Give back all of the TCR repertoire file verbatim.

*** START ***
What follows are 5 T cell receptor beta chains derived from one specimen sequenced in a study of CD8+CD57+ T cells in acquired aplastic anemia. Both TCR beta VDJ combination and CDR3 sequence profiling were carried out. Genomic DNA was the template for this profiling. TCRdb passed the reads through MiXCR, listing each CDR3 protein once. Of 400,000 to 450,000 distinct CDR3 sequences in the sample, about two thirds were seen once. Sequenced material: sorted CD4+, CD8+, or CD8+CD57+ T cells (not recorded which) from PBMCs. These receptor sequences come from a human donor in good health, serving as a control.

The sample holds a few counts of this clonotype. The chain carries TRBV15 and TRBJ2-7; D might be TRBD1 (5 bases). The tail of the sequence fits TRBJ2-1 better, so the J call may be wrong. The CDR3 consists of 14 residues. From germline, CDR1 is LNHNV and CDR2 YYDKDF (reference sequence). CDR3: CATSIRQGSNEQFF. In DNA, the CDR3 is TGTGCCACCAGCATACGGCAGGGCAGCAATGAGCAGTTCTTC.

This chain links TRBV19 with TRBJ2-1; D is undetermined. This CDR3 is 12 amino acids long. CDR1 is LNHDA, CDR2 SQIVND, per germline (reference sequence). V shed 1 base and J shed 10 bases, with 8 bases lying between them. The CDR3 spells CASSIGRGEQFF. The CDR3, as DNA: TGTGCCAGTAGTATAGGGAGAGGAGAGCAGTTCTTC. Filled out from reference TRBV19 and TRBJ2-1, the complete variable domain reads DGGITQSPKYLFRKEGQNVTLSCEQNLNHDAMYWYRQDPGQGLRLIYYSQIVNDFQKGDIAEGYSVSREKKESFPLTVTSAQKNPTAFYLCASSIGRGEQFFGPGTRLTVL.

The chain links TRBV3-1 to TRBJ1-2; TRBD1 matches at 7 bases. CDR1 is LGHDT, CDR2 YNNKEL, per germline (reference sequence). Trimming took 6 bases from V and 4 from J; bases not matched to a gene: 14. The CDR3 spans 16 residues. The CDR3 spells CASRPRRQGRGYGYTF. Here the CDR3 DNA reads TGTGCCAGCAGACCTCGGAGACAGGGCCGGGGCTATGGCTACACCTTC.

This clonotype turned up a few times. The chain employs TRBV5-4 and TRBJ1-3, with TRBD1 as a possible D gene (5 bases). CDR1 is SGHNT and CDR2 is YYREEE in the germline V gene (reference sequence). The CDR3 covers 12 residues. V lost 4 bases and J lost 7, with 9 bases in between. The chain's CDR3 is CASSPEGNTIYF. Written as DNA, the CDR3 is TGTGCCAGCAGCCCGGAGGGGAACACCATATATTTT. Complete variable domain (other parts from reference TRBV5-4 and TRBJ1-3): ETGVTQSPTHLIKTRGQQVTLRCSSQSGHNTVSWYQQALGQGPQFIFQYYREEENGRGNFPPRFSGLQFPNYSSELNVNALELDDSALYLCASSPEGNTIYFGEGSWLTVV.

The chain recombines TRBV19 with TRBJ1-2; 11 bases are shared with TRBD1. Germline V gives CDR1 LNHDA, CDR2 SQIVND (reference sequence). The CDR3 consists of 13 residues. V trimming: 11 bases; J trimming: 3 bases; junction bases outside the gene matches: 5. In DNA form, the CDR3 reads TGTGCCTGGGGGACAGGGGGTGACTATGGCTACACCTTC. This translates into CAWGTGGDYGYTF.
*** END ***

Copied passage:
What follows are 5 T cell receptor beta chains derived from one specimen sequenced in a study of CD8+CD57+ T cells in acquired aplastic anemia. Both TCR beta VDJ combination and CDR3 sequence profiling were carried out. Genomic DNA was the template for this profiling. TCRdb passed the reads through MiXCR, listing each CDR3 protein once. Of 400,000 to 450,000 distinct CDR3 sequences in the sample, about two thirds were seen once. Sequenced material: sorted CD4+, CD8+, or CD8+CD57+ T cells (not recorded which) from PBMCs. These receptor sequences come from a human donor in good health, serving as a control.

The sample holds a few counts of this clonotype. The chain carries TRBV15 and TRBJ2-7; D might be TRBD1 (5 bases). The tail of the sequence fits TRBJ2-1 better, so the J call may be wrong. The CDR3 consists of 14 residues. From germline, CDR1 is LNHNV and CDR2 YYDKDF (reference sequence). CDR3: CATSIRQGSNEQFF. In DNA, the CDR3 is TGTGCCACCAGCATACGGCAGGGCAGCAATGAGCAGTTCTTC.

This chain links TRBV19 with TRBJ2-1; D is undetermined. This CDR3 is 12 amino acids long. CDR1 is LNHDA, CDR2 SQIVND, per germline (reference sequence). V shed 1 base and J shed 10 bases, with 8 bases lying between them. The CDR3 spells CASSIGRGEQFF. The CDR3, as DNA: TGTGCCAGTAGTATAGGGAGAGGAGAGCAGTTCTTC. Filled out from reference TRBV19 and TRBJ2-1, the complete variable domain reads DGGITQSPKYLFRKEGQNVTLSCEQNLNHDAMYWYRQDPGQGLRLIYYSQIVNDFQKGDIAEGYSVSREKKESFPLTVTSAQKNPTAFYLCASSIGRGEQFFGPGTRLTVL.

The chain links TRBV3-1 to TRBJ1-2; TRBD1 matches at 7 bases. CDR1 is LGHDT, CDR2 YNNKEL, per germline (reference sequence). Trimming took 6 bases from V and 4 from J; bases not matched to a gene: 14. The CDR3 spans 16 residues. The CDR3 spells CASRPRRQGRGYGYTF. Here the CDR3 DNA reads TGTGCCAGCAGACCTCGGAGACAGGGCCGGGGCTATGGCTACACCTTC.

This clonotype turned up a few times. The chain employs TRBV5-4 and TRBJ1-3, with TRBD1 as a possible D gene (5 bases). CDR1 is SGHNT and CDR2 is YYREEE in the germline V gene (reference sequence). The CDR3 covers 12 residues. V lost 4 bases and J lost 7, with 9 bases in between. The chain's CDR3 is CASSPEGNTIYF. Written as DNA, the CDR3 is TGTGCCAGCAGCCCGGAGGGGAACACCATATATTTT. Complete variable domain (other parts from reference TRBV5-4 and TRBJ1-3): ETGVTQSPTHLIKTRGQQVTLRCSSQSGHNTVSWYQQALGQGPQFIFQYYREEENGRGNFPPRFSGLQFPNYSSELNVNALELDDSALYLCASSPEGNTIYFGEGSWLTVV.

The chain recombines TRBV19 with TRBJ1-2; 11 bases are shared with TRBD1. Germline V gives CDR1 LNHDA, CDR2 SQIVND (reference sequence). The CDR3 consists of 13 residues. V trimming: 11 bases; J trimming: 3 bases; junction bases outside the gene matches: 5. In DNA form, the CDR3 reads TGTGCCTGGGGGACAGGGGGTGACTATGGCTACACCTTC. This translates into CAWGTGGDYGYTF.